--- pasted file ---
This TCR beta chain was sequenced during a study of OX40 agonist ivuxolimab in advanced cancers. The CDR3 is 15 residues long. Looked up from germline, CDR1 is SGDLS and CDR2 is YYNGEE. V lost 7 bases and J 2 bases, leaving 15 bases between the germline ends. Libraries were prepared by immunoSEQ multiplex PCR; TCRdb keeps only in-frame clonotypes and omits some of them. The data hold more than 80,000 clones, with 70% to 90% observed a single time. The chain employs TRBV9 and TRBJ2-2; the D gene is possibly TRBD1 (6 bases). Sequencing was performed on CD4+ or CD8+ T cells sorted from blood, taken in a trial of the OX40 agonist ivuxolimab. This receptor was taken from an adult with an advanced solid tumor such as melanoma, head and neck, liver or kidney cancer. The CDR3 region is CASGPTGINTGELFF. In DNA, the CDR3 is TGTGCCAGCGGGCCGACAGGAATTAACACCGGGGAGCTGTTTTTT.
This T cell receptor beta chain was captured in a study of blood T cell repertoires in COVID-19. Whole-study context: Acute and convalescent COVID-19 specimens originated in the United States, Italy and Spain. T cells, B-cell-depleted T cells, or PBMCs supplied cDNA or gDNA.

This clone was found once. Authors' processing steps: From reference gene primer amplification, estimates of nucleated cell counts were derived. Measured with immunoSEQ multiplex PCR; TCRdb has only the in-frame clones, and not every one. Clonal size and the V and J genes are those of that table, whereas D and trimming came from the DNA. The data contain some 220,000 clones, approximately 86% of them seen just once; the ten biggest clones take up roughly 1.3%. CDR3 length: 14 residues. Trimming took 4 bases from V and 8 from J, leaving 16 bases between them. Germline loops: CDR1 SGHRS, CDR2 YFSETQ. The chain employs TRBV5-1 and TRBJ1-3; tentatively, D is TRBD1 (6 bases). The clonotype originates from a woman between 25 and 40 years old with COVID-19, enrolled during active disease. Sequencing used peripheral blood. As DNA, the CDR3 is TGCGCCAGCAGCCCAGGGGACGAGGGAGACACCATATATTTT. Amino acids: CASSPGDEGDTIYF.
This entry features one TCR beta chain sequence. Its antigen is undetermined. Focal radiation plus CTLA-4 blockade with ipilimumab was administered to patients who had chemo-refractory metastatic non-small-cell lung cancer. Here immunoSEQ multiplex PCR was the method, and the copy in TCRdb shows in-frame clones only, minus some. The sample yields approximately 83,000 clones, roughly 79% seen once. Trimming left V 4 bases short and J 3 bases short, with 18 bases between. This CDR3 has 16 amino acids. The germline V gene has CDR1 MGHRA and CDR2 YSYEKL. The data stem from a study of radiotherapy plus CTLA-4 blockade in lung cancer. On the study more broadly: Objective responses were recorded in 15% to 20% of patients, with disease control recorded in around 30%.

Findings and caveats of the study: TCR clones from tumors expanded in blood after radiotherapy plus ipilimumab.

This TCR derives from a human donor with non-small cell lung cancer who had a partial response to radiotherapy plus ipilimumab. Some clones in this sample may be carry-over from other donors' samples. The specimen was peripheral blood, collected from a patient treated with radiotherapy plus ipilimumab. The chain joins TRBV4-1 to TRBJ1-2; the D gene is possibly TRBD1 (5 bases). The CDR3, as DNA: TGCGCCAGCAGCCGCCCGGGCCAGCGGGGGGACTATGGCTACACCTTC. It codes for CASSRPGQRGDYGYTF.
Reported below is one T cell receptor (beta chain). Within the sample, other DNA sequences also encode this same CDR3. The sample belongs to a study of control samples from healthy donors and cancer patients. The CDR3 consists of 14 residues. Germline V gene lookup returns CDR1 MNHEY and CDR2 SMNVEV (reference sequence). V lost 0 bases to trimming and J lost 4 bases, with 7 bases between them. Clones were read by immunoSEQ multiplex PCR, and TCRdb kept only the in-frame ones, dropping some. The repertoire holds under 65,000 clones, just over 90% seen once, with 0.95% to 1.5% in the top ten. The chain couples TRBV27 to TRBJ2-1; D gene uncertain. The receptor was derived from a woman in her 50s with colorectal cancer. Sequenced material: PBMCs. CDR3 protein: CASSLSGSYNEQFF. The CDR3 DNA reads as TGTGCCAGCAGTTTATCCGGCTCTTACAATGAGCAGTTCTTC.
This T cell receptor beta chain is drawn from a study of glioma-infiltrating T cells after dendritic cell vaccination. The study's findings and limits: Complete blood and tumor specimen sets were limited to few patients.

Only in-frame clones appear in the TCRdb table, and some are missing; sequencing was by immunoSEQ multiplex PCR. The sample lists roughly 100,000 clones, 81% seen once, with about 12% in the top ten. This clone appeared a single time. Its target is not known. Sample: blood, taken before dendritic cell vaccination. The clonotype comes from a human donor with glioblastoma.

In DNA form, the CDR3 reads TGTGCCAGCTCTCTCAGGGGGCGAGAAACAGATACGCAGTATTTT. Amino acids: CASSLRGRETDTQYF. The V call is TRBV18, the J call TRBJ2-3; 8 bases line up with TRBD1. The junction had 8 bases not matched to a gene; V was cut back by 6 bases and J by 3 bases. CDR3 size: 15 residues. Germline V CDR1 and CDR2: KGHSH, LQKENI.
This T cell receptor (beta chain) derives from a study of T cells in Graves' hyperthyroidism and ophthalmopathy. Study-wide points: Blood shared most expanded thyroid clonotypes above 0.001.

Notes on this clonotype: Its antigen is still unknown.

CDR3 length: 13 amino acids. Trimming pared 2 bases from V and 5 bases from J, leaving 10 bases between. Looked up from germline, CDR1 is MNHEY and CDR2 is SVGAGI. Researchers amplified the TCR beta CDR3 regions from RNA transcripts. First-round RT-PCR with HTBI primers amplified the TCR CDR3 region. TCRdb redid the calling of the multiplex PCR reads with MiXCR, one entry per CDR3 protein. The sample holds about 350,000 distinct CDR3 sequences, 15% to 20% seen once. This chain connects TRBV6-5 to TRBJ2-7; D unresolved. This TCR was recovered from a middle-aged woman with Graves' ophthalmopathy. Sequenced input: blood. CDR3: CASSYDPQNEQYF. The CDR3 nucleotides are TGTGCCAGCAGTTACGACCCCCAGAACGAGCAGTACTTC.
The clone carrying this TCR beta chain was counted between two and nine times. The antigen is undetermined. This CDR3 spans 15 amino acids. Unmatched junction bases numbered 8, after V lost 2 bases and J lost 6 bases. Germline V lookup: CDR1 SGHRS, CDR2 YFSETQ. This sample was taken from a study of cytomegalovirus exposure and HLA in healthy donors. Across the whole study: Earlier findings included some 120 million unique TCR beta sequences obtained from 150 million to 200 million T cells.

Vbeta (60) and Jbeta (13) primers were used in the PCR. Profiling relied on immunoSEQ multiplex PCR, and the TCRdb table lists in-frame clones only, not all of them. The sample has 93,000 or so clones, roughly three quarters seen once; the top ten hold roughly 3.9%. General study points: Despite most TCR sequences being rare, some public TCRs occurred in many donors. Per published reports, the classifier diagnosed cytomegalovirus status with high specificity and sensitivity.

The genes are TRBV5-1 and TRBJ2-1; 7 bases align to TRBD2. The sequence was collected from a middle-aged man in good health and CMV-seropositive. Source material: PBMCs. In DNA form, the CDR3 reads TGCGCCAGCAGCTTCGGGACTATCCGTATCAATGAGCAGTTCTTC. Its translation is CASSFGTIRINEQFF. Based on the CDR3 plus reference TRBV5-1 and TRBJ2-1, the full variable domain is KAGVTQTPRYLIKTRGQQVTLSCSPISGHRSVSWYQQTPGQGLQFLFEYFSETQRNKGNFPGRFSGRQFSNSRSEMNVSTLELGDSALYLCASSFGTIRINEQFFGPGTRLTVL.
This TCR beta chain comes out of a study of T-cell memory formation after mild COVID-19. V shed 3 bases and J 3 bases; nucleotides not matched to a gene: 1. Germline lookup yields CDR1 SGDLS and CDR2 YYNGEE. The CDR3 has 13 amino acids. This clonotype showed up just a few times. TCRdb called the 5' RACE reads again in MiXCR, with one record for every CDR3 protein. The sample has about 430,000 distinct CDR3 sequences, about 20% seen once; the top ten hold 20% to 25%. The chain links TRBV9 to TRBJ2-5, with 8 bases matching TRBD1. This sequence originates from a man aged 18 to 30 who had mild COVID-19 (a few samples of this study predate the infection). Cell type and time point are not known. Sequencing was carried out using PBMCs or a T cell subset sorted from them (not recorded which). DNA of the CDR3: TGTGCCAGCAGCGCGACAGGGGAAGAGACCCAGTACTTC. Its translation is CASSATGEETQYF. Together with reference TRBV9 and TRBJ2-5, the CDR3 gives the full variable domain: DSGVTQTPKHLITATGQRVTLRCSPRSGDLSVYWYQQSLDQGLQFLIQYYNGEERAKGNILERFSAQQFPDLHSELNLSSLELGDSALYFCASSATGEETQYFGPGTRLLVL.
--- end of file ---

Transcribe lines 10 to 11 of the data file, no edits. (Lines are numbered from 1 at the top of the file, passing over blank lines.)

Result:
In DNA form, the CDR3 reads TGTGCCAGCTCTCTCAGGGGGCGAGAAACAGATACGCAGTATTTT. Amino acids: CASSLRGRETDTQYF. The V call is TRBV18, the J call TRBJ2-3; 8 bases line up with TRBD1. The junction had 8 bases not matched to a gene; V was cut back by 6 bases and J by 3 bases. CDR3 size: 15 residues. Germline V CDR1 and CDR2: KGHSH, LQKENI.
This T cell receptor (beta chain) derives from a study of T cells in Graves' hyperthyroidism and ophthalmopathy. Study-wide points: Blood shared most expanded thyroid clonotypes above 0.001.